A Book to be Written – Or At Least an Article

Everyone knows that chareidim are hopelessly out of touch with modernity, hapless Luddites who are forever placing bans on this or that aspect of the fearsome outside world. This being so, you’d think that if from within this group of dolts there emerged a handful of individuals who summoned up the courage to, say, a) create a blog that harnesses the power of technology (=modernity=good thing), and in so doing b) reach across the religious divide to open a dialogue with other kinds of Jews as well as a window onto their own insular and mysterious lives, and c) use reasonably good prose and evince a decent grasp of contemporary culture — well, that would be a good thing, right? And it would merit coverage by the non-Orthodox Jewish media, true?

So, how to explain why, in a recent feature article on the JTA website regarding the relatively new phenomenon of Jewish blogs, the only ones that seem to draw the writer’s attention are those that are, to varying degrees, subversive of Orthodoxy from within, or antagonistic to it from without?

The phenomenon of Ortho-bashing is real, although reasonable people can debate just how widespread it is and whether specific claimed instances of it are actually that. Merely the latest confirmation of this comes from the admirably plain-spoken Jack Wertheimer of JTS, in a response in this month’s Commentary to critics of his recent article on the Jewish birthrate (and whose rumored candidacy for JTS chancellor, if not already doomed by this various politically incorrect positions on contemporary Jewish issues, was certainly not enhanced by the following):

[My critics] likewise chafe at at my positive assessment of what Orthodox Jews have achieved. In fact, they blame Orthodoxy itself, and its failure to “adapt,” for all sorts of ills besetting the contemporary Jewish community, including, no less, widespread intermarriage. There is a book to be written about the intolerance of many liberal Jews . . . who eagerly embrace Jews of every stripe except the Orthodox. (emphasis mine)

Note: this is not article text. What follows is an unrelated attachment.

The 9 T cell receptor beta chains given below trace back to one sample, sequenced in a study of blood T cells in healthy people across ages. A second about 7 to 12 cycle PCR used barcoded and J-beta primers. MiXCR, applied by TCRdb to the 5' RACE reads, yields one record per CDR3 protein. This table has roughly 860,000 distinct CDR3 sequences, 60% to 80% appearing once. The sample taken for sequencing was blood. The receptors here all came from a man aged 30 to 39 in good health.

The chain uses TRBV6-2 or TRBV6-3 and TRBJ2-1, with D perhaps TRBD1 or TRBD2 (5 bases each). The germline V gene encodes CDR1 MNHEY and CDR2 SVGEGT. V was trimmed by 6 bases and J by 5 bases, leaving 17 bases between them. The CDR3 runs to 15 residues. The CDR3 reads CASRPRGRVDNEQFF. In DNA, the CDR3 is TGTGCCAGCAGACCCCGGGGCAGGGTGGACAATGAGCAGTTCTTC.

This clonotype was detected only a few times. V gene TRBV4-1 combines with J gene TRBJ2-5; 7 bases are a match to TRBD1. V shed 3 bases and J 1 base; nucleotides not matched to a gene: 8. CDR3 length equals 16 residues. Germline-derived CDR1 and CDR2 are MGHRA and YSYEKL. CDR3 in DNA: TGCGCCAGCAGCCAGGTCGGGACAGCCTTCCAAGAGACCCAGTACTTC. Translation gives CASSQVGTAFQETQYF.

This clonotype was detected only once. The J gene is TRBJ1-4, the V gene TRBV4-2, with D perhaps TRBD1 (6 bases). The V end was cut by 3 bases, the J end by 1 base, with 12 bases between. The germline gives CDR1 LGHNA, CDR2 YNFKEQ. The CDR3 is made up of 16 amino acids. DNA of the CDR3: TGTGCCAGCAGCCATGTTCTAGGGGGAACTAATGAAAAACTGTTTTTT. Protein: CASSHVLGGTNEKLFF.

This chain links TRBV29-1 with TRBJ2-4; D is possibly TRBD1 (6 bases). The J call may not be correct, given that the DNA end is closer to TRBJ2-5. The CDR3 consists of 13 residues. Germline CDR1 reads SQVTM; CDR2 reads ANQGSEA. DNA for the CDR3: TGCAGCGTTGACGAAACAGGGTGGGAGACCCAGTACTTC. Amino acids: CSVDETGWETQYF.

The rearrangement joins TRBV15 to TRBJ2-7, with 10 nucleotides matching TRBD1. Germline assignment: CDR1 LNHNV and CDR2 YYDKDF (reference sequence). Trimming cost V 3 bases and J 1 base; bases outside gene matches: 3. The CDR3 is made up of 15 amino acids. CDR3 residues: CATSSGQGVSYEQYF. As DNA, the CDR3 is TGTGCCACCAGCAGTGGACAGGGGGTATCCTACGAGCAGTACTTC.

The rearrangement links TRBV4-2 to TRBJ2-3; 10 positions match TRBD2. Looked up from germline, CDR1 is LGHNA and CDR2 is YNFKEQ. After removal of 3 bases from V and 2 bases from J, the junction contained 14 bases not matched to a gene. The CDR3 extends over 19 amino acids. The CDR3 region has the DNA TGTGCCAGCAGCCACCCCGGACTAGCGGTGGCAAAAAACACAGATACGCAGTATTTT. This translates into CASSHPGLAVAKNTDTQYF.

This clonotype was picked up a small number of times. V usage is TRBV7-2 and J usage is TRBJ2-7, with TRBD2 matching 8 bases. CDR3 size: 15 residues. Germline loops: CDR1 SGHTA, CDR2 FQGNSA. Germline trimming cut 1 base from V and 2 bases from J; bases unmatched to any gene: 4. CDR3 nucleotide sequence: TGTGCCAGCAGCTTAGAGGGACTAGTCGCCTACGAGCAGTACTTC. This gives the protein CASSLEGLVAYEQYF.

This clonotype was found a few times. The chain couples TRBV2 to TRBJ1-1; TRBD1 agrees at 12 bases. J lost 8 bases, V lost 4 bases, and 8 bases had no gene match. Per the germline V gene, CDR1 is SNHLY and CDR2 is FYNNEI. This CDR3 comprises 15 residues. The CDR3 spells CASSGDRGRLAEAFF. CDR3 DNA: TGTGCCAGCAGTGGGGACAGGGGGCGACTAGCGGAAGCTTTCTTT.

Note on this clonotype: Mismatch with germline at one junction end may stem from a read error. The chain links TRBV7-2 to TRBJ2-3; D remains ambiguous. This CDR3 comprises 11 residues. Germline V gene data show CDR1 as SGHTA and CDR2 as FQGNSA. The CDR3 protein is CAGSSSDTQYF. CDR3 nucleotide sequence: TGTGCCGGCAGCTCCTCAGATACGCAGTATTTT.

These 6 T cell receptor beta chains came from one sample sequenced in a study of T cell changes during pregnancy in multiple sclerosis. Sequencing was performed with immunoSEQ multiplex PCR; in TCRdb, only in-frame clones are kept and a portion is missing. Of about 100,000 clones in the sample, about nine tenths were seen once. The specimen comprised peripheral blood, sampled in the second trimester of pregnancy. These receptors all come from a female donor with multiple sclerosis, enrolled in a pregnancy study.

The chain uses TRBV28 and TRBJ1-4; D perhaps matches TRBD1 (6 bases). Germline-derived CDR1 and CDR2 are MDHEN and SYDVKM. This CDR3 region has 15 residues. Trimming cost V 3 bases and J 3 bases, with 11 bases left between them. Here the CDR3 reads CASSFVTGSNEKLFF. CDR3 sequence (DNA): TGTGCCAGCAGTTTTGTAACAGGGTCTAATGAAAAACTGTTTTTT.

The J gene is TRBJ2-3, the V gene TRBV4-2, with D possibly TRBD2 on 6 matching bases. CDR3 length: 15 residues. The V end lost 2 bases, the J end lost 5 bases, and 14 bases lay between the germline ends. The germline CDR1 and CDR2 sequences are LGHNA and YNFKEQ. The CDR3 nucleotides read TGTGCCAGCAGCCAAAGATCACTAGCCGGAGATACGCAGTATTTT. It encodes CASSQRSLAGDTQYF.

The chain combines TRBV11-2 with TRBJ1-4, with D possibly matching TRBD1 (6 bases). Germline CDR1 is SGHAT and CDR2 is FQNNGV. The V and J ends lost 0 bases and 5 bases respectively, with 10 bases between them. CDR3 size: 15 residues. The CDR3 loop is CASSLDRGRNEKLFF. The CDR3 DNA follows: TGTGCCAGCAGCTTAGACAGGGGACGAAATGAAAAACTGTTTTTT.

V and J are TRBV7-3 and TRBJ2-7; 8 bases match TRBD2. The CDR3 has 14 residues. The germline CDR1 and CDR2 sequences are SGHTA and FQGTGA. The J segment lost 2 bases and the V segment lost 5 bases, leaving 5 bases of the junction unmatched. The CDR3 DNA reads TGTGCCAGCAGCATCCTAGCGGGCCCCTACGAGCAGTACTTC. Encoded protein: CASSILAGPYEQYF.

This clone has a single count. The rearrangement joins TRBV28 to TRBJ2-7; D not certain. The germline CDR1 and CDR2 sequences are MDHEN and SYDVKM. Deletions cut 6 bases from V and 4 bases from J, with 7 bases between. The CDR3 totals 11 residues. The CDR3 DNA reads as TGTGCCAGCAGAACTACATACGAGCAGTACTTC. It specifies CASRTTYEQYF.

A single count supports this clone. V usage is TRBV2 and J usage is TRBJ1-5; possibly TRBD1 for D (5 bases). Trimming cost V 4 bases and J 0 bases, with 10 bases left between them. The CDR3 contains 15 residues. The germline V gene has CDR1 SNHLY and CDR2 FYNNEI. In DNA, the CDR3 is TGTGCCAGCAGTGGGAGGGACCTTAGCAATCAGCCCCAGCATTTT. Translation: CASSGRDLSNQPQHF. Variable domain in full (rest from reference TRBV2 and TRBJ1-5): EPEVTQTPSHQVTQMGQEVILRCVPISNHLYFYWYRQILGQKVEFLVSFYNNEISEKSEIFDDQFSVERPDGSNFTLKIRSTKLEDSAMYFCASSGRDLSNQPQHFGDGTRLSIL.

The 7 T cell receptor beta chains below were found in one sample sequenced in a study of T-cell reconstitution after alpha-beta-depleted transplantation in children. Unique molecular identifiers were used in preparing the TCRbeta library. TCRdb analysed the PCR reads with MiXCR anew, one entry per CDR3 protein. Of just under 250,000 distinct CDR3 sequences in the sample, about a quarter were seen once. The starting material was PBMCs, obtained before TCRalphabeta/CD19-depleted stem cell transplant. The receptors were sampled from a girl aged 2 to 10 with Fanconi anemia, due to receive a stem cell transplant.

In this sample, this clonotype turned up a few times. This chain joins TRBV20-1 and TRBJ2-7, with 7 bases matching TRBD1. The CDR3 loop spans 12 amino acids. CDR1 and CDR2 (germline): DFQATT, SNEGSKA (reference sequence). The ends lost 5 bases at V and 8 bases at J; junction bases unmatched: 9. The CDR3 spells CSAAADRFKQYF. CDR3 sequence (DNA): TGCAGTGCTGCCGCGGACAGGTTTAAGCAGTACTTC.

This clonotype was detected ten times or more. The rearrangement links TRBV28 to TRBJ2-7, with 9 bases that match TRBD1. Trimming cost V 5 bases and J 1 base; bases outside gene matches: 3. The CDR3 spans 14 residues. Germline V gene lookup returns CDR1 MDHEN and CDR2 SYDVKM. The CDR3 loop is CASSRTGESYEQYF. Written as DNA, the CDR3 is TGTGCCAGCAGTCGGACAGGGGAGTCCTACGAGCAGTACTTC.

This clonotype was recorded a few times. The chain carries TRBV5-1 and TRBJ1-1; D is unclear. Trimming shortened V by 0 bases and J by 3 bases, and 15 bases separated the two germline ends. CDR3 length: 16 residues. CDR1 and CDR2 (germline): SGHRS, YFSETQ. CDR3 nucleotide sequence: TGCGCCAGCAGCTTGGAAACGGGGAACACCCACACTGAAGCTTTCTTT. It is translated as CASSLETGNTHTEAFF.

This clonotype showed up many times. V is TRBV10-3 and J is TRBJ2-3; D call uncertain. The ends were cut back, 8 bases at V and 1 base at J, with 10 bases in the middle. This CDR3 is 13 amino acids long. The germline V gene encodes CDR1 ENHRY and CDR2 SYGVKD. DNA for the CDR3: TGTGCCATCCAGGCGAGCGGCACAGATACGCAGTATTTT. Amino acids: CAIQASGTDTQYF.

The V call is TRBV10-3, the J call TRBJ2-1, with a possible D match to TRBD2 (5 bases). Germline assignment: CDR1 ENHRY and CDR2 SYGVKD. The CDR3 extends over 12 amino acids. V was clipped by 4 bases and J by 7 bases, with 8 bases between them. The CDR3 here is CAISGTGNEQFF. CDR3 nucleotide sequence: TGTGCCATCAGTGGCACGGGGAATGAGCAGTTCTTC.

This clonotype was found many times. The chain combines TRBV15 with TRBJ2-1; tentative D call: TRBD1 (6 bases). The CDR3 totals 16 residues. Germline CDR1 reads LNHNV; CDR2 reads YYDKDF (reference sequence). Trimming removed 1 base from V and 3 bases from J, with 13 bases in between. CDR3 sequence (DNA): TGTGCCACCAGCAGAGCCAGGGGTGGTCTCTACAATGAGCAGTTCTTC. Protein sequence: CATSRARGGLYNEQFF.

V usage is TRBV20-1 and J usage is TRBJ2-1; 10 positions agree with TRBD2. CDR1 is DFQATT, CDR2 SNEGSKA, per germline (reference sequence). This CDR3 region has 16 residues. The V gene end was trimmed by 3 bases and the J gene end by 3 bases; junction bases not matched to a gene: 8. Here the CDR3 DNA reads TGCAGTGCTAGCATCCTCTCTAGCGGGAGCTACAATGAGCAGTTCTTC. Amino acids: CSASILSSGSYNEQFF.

What most pernicious is the malice-of-absence, the unspoken marginalization of the Orthodox that is an ongoing feature of Jewish communal life. By virtue of their unwillingness to play the pluralism game, they get treated as if they don’t exist by the other kids in the sandbox who, ostensibly do play by that game — although we all know that no one, not even the theological mush that is G-dless, humanistic Judaism, is endlessly pluralistic (hint: can you spell M-e-s-s-i-a-n-i-c J-u-d-a-i-s-m?).

Of course, this is a large topic that deserves fuller treatment on another occasion, addressing the various motives at work in this forced invisibility of the Orthodox. Non-Orthodox clergy, for example, have an understandable business stake in minimizing, preferably eliminating their flocks’ contact with Orthodox Jews and knowledge of the reality of the Orthodox world. One of the most eloquent formulations of this was that of erstwhile (and we hope soon-returning) Cross-Currents contributor Rabbi Y.Y. Reinman, who described the prevailing non-Ortho approach thus:

So Reform laypeople want to hear and learn from Orthodox rabbis? Fine, but only if those Orthodox rabbis acknowledge Reform rabbis as allies. It is like a parent using the children as pawns in a marital struggle. If the Orthodox rabbi stands on the stage side by side with a Reform rabbi, then he can speak to the people. Otherwise, no visitation.

Later in the same article, which he wrote to explain why he withdrew from his scheduled book tour with co-author Ammiel Hirsch, Rabbi Reinman wrote that:

Their rabbis have told them that the Orthodox hate them and do not consider them authentic Jews — absolute lies — and then they have stood guard over the people to make sure that no Orthodox rabbi speaks to them unattended. . . I urge all my Jewish brothers and sisters not to allow your rabbis to hold you hostage.